Sara Krzyzaniak, MD, and her sister Kathryn Medendorp.

Pins to needles: One woman’s journey from dolls to emergency medicine

Sara Krzyzaniak’s first forays into health care were make-believe.

“My younger sister and I would play with dolls,” Sara said. “She would nurture them, and I would stick pins in them to give them shots.”

A career in health care was rarely if ever in doubt. Sara’s mother was an ultrasound technologist, her father a non-physician administrator in radiology. Sara, her brother and sister, Andrew and Kathryn Medendorp, would hang around the hospital. She remembers marveling at the medical equipment and playing hide-and-seek in the file room.

So it’s really no surprise that today she is Sara Krzyzaniak, MD, a physician at OSF HealthCare Saint Francis Medical Center in Peoria. But of all the specialties available to physicians, how did she wind up in the Emergency Department – and loving it?

 Emergency medicine is a puzzle

physician with puzzle piecesAs a youngster, Dr. Krzyzaniak religiously watched the television program “Rescue 911,” hosted by William Shatner.

“I loved that show,” she said.

She also played emergency-room computer games on her desktop at home. She enjoyed doing puzzles, too.

“Emergency medicine is a constant puzzle,” Dr.Krzyzaniak said. “I like to take a patient’s symptoms and figure out what’s going on.”

 Variety is the spice of the ED

Dr. Sara Krzyzaniak

Dr. Sara Krzyzaniak at the annual George Washington Day Banquet in Peoria.

Life as an ED physician is anything but routine. Dr. Krzyzaniak works day shifts, overnight shifts, weekend shifts. No two days are ever alike. Some days might be free of TV-style drama, but that can change in a blink. One minute, she might be trying to diagnose the source of a child’s abdominal pain. The next minute might bring a family involved in a multi-vehicle accident.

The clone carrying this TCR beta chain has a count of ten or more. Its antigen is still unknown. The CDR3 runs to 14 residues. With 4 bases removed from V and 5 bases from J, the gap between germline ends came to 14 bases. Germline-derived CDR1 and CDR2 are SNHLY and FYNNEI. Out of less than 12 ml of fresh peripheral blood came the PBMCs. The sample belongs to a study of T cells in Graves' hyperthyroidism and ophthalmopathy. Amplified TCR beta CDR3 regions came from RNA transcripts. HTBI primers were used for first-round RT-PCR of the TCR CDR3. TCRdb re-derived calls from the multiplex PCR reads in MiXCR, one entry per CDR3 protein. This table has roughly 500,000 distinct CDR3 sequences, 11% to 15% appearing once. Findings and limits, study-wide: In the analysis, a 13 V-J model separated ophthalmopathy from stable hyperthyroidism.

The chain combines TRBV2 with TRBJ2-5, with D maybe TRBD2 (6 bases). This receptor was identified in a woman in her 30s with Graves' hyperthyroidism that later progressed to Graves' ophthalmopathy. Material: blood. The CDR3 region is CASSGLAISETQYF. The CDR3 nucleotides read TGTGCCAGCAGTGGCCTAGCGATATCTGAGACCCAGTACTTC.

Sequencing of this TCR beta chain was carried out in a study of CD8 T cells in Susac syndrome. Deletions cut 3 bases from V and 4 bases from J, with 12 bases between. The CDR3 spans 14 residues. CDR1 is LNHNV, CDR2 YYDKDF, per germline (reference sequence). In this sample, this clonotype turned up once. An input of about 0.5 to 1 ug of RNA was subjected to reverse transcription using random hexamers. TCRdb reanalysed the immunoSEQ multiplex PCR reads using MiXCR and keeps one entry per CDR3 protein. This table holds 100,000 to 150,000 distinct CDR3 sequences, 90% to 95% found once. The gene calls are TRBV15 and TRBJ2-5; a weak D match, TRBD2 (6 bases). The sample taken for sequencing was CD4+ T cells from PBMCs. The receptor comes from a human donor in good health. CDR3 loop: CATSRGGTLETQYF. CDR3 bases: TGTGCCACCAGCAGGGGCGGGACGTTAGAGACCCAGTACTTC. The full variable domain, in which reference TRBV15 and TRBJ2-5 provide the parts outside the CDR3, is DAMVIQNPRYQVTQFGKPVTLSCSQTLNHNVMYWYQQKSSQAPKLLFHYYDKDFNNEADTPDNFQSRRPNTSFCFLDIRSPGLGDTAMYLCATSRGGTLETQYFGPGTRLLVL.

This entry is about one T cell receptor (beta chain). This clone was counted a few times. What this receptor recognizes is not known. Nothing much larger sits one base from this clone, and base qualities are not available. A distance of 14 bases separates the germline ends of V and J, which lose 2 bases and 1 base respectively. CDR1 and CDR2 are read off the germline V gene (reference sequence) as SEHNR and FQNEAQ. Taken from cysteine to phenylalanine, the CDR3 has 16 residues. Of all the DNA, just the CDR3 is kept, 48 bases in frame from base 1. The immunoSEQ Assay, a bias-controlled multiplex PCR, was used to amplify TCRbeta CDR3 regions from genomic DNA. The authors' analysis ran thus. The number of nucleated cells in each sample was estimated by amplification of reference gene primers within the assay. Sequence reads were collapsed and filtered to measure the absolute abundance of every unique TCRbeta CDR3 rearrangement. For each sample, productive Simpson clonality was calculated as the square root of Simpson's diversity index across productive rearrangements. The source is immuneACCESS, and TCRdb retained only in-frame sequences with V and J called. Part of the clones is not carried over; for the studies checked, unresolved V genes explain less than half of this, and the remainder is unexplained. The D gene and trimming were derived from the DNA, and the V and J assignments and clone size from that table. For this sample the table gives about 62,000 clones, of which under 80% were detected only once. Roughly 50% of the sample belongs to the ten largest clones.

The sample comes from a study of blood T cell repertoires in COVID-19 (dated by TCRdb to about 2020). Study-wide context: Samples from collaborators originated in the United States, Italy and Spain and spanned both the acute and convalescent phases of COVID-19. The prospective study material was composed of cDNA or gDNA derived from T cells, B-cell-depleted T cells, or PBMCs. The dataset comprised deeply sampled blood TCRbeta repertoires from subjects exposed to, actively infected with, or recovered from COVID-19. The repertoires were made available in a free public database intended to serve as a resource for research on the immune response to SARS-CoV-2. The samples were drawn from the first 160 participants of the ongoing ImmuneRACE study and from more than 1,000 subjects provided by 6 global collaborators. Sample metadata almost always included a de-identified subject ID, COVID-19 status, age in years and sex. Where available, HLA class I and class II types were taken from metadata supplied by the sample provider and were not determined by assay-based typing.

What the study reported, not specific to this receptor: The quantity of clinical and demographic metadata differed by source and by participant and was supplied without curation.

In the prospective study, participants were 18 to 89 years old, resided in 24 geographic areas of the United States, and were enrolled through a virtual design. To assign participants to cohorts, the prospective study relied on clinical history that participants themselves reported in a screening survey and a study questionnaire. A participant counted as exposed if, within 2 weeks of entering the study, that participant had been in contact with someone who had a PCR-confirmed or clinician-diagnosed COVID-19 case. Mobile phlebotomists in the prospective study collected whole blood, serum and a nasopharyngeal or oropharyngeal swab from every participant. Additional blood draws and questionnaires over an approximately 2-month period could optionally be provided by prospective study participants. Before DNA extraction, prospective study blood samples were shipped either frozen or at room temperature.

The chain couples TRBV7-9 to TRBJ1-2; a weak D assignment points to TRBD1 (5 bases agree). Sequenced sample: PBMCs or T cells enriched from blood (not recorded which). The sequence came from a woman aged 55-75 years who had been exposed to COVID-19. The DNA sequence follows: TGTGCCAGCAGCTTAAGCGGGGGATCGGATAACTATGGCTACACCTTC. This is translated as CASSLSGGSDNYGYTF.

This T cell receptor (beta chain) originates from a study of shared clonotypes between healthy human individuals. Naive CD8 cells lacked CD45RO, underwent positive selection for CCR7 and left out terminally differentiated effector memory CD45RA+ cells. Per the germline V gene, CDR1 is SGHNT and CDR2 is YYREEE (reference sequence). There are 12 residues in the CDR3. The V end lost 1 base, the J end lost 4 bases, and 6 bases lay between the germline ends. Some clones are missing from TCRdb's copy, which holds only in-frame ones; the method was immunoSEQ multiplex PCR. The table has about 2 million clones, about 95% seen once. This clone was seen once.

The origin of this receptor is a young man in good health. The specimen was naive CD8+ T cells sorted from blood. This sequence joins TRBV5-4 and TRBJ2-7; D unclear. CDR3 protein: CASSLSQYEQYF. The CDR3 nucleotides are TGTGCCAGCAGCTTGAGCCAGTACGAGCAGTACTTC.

Dr. Krzyzaniak’s older brother is a urologist, and he enjoys good-naturedly picking on her about not having a more traditional, clinical specialty.

“Some people say that in emergency medicine, you’re a jack of all trades, master of none,” Dr. Krzyzaniak said. “But I really think we are the masters of a lot of things. We’re masters of resuscitation, masters of diagnosis and masters of acute care, among other clinical skills.

“I like that variety. I like that I might be managing nine different patients at one time, constantly running this list through my head about what each patient needs and what we need to do for each of them. I like that I could deliver a baby and then take care of a kid with a fever and then have someone with appendicitis.”

One thing emergency physicians miss out on is the patient’s journey. They do their work, the patient moves on to other doctors, and the ED is forgotten.

But not always.

 The quintessential emergency

Emergency Department signA few years ago, Dr. Krzyzaniak resuscitated a woman who arrived in the ED experiencing cardiac arrest. Several months later, Dr. Krzyzaniak was working out at the gym when a young man approached her.

“Aren’t you a doctor?” he asked.

“Yes,” she replied.

“You saved my mom’s life,” the man told her. “She’s her old self now, and we’re so happy to have her around.”

Dr. Krzyzaniak shook her head at the memory.

“That still gives me goosebumps,” she said.

Learn about opportunities in the Emergency Department at osfcareers.org.

About Author: Kirk Wessler

Kirk Wessler started work as a writing coordinator for OSF HealthCare in January 2019. A Peoria native and graduate of Bradley University, he previously worked for newspapers in Missouri, Texas and most recently at the Peoria Journal Star.

Kirk and his wife, MaryFrances, have five sons, four daughters-in-law and eight grandchildren. He’s on a quest to master playing guitar and golf. He also loves to travel, especially driving back roads.

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